Justin Trudeau, the Prime Minister of Canada, has taken a lot of heat from several civil liberties groups and other politicians for invoking emergency powers to stop the protests from the Freedom Convoy against the country’s COVID-19 restrictions. The protests have caused some traffic issues in several cities and at the border. But the Canadian Civil Liberties Association has said that the protests do not meet the criteria for Trudeau to invoke the Emergencies Act.
“The Emergencies Act can only be invoked when a situation ‘seriously threatens the ability of the Government of Canada to preserve the sovereignty, security and territorial integrity of Canada’ & when the situation ‘cannot be effectively dealt with under any other law of Canada. Governments regularly deal with difficult situations and do so using powers granted to them by democratically elected representatives. Emergency legislation should not be normalized. It threatens our democracy and our civil liberties,” the Canadian Civil Liberties Association wrote on Twitter.
Trudeau used Canada’s Emergencies Act so that the federal government could use broad powers to tow away vehicles and keep essential services running. They can also freeze the personal and corporate bank accounts of those who are protesting. The government will aim at their livelihoods and their sources of financial support.
Chrystia Freeland, Canada’s Deputy Prime Minister, told the Freedom Convoy participants to consider themselves warned. She said that if a truck is used in the blockades, the corporate account of that vehicle will be frozen and the insurance of the truck will be suspended. She told the protesters to send their trucks home.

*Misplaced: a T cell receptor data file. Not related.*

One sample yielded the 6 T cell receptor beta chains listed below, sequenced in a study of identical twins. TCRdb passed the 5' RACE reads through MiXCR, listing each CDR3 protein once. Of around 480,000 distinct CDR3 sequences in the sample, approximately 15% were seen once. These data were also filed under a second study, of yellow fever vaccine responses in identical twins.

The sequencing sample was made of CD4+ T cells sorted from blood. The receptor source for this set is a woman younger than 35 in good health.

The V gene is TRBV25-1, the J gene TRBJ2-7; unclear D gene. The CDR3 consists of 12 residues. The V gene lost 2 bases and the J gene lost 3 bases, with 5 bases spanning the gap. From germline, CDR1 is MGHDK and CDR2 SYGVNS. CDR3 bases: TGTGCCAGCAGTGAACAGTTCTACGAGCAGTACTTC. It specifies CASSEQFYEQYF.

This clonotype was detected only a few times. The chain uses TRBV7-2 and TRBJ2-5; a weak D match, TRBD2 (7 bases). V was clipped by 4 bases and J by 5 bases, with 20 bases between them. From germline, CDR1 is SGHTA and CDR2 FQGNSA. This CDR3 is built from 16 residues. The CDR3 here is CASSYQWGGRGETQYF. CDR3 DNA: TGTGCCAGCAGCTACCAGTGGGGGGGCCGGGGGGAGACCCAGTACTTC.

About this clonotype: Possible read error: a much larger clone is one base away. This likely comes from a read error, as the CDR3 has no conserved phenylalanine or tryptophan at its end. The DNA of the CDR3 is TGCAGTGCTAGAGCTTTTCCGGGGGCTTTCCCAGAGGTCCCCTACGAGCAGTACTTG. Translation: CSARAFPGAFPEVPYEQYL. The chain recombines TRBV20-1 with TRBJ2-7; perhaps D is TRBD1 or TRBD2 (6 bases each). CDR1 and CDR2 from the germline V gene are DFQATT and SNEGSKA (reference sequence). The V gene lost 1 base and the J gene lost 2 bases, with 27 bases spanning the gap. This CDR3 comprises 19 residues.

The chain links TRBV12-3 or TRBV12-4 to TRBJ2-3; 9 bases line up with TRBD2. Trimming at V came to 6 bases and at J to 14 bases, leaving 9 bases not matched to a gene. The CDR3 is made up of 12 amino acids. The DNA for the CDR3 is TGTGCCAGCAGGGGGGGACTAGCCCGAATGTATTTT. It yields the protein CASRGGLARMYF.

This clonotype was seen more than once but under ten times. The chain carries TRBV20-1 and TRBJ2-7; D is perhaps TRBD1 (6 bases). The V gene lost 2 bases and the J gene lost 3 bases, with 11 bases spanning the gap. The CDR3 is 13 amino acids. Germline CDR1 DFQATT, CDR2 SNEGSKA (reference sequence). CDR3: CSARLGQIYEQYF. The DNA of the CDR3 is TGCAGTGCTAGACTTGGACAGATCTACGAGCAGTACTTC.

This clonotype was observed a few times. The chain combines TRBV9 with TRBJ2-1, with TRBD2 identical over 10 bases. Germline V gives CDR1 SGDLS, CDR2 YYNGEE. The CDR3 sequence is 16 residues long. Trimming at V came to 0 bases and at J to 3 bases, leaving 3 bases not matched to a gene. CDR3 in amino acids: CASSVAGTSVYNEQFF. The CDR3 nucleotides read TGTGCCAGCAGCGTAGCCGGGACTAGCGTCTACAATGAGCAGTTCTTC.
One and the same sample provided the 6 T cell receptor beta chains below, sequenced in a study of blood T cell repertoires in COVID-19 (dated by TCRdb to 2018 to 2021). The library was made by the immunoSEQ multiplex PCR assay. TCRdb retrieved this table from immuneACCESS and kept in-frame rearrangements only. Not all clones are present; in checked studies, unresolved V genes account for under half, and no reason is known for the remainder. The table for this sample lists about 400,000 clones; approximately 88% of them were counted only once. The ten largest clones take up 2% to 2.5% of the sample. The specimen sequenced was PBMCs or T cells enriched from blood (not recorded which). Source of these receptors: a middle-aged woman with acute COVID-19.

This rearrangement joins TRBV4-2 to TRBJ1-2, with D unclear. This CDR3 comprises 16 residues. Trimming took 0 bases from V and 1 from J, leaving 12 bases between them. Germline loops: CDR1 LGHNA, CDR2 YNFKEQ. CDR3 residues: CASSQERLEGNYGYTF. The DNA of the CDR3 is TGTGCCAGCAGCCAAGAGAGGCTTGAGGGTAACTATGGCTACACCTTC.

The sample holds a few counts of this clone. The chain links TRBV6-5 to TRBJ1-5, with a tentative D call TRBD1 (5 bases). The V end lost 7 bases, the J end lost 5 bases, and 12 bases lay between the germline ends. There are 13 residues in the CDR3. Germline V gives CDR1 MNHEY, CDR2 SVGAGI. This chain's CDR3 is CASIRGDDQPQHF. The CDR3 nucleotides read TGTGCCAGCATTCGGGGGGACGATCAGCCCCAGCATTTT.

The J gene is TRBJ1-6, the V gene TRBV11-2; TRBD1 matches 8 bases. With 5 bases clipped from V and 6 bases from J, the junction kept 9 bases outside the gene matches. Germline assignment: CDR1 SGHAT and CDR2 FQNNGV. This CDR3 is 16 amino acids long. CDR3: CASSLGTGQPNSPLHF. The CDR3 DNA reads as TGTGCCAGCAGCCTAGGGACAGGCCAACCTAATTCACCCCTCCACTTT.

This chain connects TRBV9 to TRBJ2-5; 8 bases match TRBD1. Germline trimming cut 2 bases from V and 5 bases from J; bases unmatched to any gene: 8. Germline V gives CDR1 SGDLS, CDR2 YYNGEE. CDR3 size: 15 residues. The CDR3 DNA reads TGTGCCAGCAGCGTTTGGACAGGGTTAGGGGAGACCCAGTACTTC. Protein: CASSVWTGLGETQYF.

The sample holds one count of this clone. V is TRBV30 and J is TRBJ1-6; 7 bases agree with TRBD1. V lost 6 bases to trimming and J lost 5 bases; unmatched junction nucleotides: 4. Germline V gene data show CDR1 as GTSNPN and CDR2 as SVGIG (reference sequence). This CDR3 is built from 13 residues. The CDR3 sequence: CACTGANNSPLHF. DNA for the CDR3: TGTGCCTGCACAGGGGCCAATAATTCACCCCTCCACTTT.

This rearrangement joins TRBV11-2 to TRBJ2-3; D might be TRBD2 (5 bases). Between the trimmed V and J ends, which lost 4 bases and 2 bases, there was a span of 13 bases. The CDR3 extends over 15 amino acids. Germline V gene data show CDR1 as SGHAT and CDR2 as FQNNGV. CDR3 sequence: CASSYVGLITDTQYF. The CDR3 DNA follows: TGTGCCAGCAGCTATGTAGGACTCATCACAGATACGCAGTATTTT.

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Some liberal groups have approved the measure from Trudeau, but others have condemned it as government overreach.
A politics professor at Mount Royal University in Calgary, Lori Williams, said that there is a danger that this move by the Canadian government could create more problems than before. She said that it should have been done with the cooperation of premiers and if they did not want it, the government should step back. Williams believes that any action has to be targeted and restrained because of the kind of powers that would be implemented.
An assistant professor at Carleton University in Ottawa, Leah West, said that the federal government should consult with provinces and Cabinet before they assume that the convoy has risen to the level of a national emergency. She questioned whether the security of Canada is threatened by largely non-violent protests and said that the nation’s sovereignty and territorial integrity are not at risk.
Francios Legault, Quebec’s Premier, believes that invoking the act risks adding oil to the fire and will polarize the people of Canada. He said that local authorities in the provinces have the situation under control.
“I was very clear with the Prime Minister that the federal emergency act must not apply in Quebec. I think we don’t need it. I think that at this moment it would not help the social climate. There’s a lot of pressure right now and I think we have to be careful. So it’s about time we put all Quebecers together. But I can understand that enough is enough in Ottawa. You can protest but you cannot do what they are doing for two weeks,” Legault said.
Heather Stefanson, the Manitoba Premier, believes that the effects and signals that come from the act will not be constructive in her province. She believes that caution should be taken against overreach so that there are no unintended consequences. The Emergency Act, which has never been used in Canada before, should only be considered on a “measured and proportional” basis where it is truly needed, Stefanson said.
Tamara Leach, the organizer of the Freedom Convoy, said that protesters will “hold the line” against any government action.
Many in the United States are standing with the convoy protesters.